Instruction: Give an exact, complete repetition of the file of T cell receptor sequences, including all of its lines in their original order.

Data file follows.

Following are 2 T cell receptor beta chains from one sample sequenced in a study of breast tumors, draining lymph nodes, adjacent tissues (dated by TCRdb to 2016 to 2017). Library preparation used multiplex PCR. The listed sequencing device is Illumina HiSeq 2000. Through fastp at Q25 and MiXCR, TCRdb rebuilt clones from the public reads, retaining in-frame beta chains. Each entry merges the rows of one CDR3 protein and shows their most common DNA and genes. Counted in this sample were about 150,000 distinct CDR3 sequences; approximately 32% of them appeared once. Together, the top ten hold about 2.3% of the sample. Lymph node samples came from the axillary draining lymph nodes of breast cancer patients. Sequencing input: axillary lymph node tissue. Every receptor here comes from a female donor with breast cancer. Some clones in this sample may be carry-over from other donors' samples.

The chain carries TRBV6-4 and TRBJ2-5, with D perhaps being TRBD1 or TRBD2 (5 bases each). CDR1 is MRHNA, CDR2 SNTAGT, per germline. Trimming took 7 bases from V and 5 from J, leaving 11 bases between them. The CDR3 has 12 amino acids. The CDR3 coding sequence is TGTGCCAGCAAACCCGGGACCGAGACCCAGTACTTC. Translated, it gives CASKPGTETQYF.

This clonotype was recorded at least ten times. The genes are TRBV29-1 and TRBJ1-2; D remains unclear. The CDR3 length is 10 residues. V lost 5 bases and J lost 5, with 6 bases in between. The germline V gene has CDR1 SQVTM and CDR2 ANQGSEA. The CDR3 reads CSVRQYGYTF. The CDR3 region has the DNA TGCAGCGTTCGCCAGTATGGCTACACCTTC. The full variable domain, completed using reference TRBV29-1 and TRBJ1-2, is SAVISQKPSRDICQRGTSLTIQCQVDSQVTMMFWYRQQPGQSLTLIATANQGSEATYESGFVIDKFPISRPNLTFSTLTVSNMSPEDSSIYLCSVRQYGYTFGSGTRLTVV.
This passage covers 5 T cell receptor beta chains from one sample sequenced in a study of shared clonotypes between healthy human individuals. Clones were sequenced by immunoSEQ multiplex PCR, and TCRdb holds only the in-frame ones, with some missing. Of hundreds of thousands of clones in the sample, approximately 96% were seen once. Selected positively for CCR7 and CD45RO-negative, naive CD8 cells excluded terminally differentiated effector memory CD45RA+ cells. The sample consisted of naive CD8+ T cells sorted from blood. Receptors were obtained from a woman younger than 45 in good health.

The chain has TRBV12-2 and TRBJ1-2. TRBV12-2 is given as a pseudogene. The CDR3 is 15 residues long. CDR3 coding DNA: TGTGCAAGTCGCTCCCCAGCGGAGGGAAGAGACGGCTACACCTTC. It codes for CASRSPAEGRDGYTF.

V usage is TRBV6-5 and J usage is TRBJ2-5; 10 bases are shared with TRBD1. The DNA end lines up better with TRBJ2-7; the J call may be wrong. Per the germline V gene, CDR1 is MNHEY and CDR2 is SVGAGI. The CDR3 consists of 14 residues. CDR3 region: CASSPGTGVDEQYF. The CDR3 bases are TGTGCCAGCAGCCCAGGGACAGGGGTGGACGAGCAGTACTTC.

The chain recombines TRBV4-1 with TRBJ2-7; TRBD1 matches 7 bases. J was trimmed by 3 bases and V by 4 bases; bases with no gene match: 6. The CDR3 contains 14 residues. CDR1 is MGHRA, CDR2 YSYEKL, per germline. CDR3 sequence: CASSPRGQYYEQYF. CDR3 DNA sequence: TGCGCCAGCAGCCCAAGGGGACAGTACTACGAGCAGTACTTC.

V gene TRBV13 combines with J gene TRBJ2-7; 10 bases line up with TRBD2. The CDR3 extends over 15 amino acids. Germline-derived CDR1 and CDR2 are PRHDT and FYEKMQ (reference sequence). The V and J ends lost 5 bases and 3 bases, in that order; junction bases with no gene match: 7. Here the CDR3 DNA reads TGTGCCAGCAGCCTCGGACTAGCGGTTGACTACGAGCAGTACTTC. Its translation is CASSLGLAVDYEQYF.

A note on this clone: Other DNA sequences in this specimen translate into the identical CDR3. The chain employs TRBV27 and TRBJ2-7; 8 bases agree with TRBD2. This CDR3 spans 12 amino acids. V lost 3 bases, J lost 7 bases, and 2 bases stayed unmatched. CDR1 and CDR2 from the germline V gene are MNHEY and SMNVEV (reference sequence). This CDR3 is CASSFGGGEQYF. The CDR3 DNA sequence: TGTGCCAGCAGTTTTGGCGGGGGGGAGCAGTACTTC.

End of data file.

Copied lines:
Following are 2 T cell receptor beta chains from one sample sequenced in a study of breast tumors, draining lymph nodes, adjacent tissues (dated by TCRdb to 2016 to 2017). Library preparation used multiplex PCR. The listed sequencing device is Illumina HiSeq 2000. Through fastp at Q25 and MiXCR, TCRdb rebuilt clones from the public reads, retaining in-frame beta chains. Each entry merges the rows of one CDR3 protein and shows their most common DNA and genes. Counted in this sample were about 150,000 distinct CDR3 sequences; approximately 32% of them appeared once. Together, the top ten hold about 2.3% of the sample. Lymph node samples came from the axillary draining lymph nodes of breast cancer patients. Sequencing input: axillary lymph node tissue. Every receptor here comes from a female donor with breast cancer. Some clones in this sample may be carry-over from other donors' samples.

The chain carries TRBV6-4 and TRBJ2-5, with D perhaps being TRBD1 or TRBD2 (5 bases each). CDR1 is MRHNA, CDR2 SNTAGT, per germline. Trimming took 7 bases from V and 5 from J, leaving 11 bases between them. The CDR3 has 12 amino acids. The CDR3 coding sequence is TGTGCCAGCAAACCCGGGACCGAGACCCAGTACTTC. Translated, it gives CASKPGTETQYF.

This clonotype was recorded at least ten times. The genes are TRBV29-1 and TRBJ1-2; D remains unclear. The CDR3 length is 10 residues. V lost 5 bases and J lost 5, with 6 bases in between. The germline V gene has CDR1 SQVTM and CDR2 ANQGSEA. The CDR3 reads CSVRQYGYTF. The CDR3 region has the DNA TGCAGCGTTCGCCAGTATGGCTACACCTTC. The full variable domain, completed using reference TRBV29-1 and TRBJ1-2, is SAVISQKPSRDICQRGTSLTIQCQVDSQVTMMFWYRQQPGQSLTLIATANQGSEATYESGFVIDKFPISRPNLTFSTLTVSNMSPEDSSIYLCSVRQYGYTFGSGTRLTVV.
This passage covers 5 T cell receptor beta chains from one sample sequenced in a study of shared clonotypes between healthy human individuals. Clones were sequenced by immunoSEQ multiplex PCR, and TCRdb holds only the in-frame ones, with some missing. Of hundreds of thousands of clones in the sample, approximately 96% were seen once. Selected positively for CCR7 and CD45RO-negative, naive CD8 cells excluded terminally differentiated effector memory CD45RA+ cells. The sample consisted of naive CD8+ T cells sorted from blood. Receptors were obtained from a woman younger than 45 in good health.

The chain has TRBV12-2 and TRBJ1-2. TRBV12-2 is given as a pseudogene. The CDR3 is 15 residues long. CDR3 coding DNA: TGTGCAAGTCGCTCCCCAGCGGAGGGAAGAGACGGCTACACCTTC. It codes for CASRSPAEGRDGYTF.

V usage is TRBV6-5 and J usage is TRBJ2-5; 10 bases are shared with TRBD1. The DNA end lines up better with TRBJ2-7; the J call may be wrong. Per the germline V gene, CDR1 is MNHEY and CDR2 is SVGAGI. The CDR3 consists of 14 residues. CDR3 region: CASSPGTGVDEQYF. The CDR3 bases are TGTGCCAGCAGCCCAGGGACAGGGGTGGACGAGCAGTACTTC.

The chain recombines TRBV4-1 with TRBJ2-7; TRBD1 matches 7 bases. J was trimmed by 3 bases and V by 4 bases; bases with no gene match: 6. The CDR3 contains 14 residues. CDR1 is MGHRA, CDR2 YSYEKL, per germline. CDR3 sequence: CASSPRGQYYEQYF. CDR3 DNA sequence: TGCGCCAGCAGCCCAAGGGGACAGTACTACGAGCAGTACTTC.

V gene TRBV13 combines with J gene TRBJ2-7; 10 bases line up with TRBD2. The CDR3 extends over 15 amino acids. Germline-derived CDR1 and CDR2 are PRHDT and FYEKMQ (reference sequence). The V and J ends lost 5 bases and 3 bases, in that order; junction bases with no gene match: 7. Here the CDR3 DNA reads TGTGCCAGCAGCCTCGGACTAGCGGTTGACTACGAGCAGTACTTC. Its translation is CASSLGLAVDYEQYF.

A note on this clone: Other DNA sequences in this specimen translate into the identical CDR3. The chain employs TRBV27 and TRBJ2-7; 8 bases agree with TRBD2. This CDR3 spans 12 amino acids. V lost 3 bases, J lost 7 bases, and 2 bases stayed unmatched. CDR1 and CDR2 from the germline V gene are MNHEY and SMNVEV (reference sequence). This CDR3 is CASSFGGGEQYF. The CDR3 DNA sequence: TGTGCCAGCAGTTTTGGCGGGGGGGAGCAGTACTTC.